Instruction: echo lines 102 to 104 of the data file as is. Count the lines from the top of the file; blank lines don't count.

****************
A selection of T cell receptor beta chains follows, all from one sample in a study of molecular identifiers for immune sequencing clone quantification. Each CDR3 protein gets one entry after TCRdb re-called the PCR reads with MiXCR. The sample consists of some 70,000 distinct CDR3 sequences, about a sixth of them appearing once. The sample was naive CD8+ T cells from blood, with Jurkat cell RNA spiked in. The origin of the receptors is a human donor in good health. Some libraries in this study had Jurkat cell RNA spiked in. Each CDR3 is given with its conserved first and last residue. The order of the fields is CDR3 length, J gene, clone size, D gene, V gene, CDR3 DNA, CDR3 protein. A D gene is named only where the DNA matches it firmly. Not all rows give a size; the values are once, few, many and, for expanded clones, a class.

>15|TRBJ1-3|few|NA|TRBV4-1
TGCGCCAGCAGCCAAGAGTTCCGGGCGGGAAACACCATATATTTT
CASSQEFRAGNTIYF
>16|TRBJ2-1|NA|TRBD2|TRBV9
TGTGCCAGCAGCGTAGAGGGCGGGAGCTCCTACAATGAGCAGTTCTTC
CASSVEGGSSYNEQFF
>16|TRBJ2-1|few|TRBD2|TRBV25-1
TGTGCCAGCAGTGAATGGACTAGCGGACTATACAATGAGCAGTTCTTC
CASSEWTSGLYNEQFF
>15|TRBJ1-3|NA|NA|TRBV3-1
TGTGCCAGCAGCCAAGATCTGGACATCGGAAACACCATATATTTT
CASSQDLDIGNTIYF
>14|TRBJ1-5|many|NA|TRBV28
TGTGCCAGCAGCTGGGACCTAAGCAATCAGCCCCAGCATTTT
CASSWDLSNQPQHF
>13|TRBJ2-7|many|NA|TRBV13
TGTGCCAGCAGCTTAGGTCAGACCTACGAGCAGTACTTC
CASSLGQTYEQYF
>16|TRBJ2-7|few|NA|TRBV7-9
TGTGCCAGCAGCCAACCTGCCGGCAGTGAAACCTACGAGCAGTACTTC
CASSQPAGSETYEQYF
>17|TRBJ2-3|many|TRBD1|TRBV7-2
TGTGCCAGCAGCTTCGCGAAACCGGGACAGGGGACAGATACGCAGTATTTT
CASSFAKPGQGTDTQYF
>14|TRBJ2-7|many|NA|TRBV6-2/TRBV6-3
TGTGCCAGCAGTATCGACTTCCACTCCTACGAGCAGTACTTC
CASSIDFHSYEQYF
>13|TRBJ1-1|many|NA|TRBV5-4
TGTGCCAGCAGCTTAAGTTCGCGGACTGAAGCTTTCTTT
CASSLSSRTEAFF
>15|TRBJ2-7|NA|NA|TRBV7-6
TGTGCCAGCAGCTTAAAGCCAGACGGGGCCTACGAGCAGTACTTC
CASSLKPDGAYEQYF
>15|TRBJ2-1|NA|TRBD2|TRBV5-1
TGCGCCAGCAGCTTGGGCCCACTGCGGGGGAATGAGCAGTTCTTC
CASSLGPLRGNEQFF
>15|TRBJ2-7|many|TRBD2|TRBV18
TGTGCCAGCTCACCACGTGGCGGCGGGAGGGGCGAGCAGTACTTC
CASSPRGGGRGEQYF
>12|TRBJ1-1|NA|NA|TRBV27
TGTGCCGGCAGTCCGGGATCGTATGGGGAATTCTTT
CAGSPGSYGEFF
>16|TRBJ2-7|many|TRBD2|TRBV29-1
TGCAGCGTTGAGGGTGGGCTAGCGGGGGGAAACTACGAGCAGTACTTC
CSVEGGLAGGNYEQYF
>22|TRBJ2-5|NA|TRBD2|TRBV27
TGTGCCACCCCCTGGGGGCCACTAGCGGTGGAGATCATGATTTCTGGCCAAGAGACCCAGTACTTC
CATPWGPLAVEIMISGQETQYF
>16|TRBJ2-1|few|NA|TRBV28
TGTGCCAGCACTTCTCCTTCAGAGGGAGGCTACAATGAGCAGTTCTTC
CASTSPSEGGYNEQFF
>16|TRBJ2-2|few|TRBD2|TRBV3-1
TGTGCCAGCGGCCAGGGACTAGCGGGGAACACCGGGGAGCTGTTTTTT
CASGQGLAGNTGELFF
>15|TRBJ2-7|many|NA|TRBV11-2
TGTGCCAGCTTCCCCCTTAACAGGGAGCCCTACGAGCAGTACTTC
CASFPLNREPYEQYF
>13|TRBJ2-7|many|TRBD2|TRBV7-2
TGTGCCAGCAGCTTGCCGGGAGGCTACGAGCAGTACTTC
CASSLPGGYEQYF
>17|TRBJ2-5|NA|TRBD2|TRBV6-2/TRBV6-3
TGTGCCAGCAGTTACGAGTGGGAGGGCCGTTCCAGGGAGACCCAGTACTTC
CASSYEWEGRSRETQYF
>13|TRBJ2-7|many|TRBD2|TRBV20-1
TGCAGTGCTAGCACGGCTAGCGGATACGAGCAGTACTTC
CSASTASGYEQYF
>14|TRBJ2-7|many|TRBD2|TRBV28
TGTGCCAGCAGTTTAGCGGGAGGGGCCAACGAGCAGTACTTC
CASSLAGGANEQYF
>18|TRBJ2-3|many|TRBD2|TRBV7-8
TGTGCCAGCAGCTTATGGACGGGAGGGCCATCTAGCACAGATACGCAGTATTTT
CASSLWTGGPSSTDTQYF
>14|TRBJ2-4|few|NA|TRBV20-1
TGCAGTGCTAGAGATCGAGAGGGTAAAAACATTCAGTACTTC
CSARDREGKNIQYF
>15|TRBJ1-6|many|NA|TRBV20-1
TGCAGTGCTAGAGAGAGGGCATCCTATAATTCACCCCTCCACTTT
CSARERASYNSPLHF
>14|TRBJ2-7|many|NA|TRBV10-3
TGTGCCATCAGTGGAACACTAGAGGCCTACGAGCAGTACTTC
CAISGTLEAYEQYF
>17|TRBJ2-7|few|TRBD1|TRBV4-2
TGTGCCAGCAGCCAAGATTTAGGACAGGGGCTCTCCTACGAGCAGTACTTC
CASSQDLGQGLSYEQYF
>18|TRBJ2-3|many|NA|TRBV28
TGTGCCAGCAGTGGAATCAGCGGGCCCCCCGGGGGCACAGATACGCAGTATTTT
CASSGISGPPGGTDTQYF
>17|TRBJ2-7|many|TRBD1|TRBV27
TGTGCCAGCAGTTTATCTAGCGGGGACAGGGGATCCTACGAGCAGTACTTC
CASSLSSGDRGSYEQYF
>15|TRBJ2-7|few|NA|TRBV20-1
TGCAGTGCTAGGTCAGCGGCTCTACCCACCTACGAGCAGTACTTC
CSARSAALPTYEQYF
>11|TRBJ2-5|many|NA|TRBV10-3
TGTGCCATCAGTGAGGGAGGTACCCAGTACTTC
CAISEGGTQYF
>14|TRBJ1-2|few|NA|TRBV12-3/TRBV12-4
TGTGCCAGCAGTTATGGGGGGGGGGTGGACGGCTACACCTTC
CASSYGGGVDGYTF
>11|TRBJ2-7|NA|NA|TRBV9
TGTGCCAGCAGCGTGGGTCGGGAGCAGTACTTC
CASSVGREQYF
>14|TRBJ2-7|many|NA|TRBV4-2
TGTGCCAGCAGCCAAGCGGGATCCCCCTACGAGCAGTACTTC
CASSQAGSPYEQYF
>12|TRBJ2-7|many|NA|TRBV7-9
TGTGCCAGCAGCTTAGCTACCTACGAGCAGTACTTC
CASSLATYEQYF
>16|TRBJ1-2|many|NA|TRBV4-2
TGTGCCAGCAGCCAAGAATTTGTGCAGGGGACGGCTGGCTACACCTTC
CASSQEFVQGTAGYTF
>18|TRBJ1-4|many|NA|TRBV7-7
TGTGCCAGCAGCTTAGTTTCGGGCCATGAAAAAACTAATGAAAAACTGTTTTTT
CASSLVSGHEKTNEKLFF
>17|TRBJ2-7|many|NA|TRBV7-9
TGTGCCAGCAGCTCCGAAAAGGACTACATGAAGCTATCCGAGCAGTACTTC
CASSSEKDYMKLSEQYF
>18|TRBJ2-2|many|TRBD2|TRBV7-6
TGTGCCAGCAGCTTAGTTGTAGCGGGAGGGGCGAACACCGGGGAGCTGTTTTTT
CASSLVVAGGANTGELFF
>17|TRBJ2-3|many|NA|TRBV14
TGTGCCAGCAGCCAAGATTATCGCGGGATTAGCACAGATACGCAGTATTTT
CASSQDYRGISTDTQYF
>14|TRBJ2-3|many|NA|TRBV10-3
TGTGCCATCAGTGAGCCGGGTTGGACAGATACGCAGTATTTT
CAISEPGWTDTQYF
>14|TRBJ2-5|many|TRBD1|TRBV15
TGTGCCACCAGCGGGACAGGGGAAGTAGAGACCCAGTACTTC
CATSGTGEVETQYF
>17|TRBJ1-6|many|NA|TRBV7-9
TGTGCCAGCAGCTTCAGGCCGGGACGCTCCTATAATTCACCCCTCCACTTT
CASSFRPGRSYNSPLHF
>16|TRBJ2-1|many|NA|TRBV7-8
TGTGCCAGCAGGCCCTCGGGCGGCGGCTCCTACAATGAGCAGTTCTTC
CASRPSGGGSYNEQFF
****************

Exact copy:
TGTGCCAGCAGCGTGGGTCGGGAGCAGTACTTC
CASSVGREQYF
>14|TRBJ2-7|many|NA|TRBV4-2